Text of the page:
A Green Sprouting Thing

Now wind torments the field,
turning the white surface back
on itself, back and back on itself,
like an animal licking a wound.

Nothing but white–the air, the light;
only one brown milkweed pod
bobbing in the gully, smallest
brown boat on the immense tide.

A single green sprouting thing
would restore me . . .

Then think of the tall delphinium,
swaying, or the bee when it comes
to the tongue of the burgundy lily.
~Jane Kenyon “February: Thinking of Flowers”

Turning the page on the calendar last week or watching for groundhog predictions didn’t magically bring spring.  We’ve had more arctic wind and southerly blows as well. The sun has kept its face hidden behind its gray veil.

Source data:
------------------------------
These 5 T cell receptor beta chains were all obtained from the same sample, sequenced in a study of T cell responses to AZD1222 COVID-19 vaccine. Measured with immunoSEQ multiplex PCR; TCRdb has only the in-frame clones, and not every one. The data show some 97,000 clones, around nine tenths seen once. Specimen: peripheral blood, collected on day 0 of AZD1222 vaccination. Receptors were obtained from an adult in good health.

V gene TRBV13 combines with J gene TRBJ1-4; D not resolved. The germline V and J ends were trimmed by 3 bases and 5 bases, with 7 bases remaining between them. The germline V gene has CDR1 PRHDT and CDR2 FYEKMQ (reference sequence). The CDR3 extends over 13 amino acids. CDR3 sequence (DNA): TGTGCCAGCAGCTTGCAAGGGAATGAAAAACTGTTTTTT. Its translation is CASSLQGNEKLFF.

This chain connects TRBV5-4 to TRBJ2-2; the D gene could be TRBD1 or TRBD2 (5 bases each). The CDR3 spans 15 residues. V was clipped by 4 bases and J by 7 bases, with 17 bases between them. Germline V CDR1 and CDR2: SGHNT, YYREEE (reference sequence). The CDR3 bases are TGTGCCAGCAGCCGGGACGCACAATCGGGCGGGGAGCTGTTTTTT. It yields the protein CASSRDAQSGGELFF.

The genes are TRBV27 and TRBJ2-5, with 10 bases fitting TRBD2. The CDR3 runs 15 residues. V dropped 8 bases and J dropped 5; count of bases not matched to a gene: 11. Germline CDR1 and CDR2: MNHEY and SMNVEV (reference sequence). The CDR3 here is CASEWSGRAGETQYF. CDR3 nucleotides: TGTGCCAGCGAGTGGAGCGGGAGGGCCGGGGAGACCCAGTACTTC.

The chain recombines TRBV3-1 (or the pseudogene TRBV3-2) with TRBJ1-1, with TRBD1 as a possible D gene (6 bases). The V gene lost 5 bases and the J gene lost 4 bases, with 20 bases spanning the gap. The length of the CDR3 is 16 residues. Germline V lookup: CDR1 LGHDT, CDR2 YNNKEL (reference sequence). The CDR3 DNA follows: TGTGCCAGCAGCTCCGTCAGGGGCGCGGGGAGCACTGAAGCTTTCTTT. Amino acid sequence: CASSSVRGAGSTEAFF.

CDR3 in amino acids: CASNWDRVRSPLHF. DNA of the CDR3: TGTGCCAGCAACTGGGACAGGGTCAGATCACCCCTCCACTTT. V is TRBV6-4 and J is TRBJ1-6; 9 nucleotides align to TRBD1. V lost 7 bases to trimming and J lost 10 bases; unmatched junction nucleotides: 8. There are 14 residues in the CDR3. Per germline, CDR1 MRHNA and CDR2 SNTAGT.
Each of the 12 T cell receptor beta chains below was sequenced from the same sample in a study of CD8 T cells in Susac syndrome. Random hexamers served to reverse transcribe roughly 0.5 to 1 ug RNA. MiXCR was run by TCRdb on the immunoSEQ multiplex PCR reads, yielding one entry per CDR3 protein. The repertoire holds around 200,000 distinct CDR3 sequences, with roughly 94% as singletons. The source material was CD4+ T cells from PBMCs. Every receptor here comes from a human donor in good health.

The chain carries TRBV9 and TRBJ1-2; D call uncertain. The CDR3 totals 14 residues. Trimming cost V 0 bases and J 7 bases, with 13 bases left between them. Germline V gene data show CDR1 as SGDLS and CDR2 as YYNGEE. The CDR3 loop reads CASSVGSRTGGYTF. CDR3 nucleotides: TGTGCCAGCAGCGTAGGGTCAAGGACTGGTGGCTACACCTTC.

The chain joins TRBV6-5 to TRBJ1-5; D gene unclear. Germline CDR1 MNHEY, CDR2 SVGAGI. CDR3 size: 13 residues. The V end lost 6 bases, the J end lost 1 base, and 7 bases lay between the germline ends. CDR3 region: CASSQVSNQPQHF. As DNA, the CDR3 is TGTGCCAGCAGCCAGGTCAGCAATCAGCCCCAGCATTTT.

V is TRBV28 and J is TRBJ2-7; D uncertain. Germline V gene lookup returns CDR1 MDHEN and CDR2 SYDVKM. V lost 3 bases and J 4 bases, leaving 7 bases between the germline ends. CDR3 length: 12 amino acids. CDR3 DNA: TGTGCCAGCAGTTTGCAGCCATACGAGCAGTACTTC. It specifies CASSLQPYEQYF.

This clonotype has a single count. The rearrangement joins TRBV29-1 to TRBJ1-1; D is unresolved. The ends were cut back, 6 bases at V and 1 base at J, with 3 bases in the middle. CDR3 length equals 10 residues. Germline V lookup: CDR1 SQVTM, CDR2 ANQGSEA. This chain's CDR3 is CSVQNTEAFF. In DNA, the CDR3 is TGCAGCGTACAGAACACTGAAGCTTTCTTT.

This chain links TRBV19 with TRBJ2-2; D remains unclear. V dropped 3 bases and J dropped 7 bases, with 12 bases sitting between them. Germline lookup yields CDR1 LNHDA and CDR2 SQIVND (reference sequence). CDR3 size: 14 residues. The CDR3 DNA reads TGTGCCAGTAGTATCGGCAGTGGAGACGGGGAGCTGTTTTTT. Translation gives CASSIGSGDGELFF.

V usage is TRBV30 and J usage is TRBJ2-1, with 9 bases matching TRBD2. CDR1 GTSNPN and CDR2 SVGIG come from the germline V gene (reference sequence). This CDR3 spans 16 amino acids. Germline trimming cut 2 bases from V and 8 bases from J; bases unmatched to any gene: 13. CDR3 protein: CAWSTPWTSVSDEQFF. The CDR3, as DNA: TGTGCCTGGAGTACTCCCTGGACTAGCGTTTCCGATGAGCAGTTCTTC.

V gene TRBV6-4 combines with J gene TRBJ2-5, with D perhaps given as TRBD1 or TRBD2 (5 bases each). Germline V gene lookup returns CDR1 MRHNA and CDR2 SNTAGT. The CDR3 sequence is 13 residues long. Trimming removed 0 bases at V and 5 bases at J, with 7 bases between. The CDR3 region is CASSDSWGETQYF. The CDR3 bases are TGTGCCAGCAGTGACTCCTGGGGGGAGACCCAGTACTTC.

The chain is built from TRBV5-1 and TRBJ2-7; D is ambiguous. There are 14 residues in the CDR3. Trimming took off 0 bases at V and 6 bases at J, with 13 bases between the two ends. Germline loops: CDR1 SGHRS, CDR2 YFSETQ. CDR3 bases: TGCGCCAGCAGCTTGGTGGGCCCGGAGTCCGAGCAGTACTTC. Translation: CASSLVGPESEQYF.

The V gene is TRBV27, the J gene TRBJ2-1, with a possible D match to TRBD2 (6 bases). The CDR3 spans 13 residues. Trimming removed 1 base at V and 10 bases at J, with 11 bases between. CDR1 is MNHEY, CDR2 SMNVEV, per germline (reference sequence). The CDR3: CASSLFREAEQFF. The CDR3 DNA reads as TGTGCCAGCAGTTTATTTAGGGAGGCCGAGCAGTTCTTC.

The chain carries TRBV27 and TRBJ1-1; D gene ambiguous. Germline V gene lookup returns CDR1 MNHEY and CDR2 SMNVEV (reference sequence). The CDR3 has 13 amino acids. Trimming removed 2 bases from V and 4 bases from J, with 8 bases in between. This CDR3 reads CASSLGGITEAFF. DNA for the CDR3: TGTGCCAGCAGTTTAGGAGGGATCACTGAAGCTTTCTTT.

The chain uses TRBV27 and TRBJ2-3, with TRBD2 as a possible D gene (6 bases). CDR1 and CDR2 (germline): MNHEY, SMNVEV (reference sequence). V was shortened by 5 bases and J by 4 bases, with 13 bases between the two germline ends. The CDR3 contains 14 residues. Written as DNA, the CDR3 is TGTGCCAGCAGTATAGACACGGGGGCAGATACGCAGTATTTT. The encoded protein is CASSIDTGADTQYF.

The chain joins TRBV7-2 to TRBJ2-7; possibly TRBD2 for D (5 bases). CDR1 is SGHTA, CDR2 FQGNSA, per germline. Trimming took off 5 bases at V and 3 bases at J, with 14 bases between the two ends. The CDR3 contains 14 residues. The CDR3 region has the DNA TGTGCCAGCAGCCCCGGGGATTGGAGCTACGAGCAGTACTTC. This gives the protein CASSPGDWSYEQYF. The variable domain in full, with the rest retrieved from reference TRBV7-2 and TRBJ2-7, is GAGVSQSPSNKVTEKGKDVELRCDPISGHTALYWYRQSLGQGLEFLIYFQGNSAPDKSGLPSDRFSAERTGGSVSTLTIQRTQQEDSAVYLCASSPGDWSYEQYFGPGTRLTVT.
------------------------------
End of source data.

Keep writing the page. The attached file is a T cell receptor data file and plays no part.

By this time of winter, I’m like a dog tormented by my own open and raw flesh, trying my best to lick it healed, unable to think of anything or anyone else, going over it again and again – how weary I feel, how bruised I am by the wind, how uprooted I feel, how impossibly long it will be until I feel warm again.

Then I see the photos from Turkey and Syria after the recent devastating series of building-shattering earthquakes leaving many dead, injured and homeless in mid-winter. I realize I truly have no idea how deep wounds can be…

Despite it all, green sprouts are trying to push up even while frozen by snow and ice. Soon fresh blooms will once again grace the barnyard and with that renewal of life and hope, I just might be distracted from my own wound-licking.

photo by Nate Gibson

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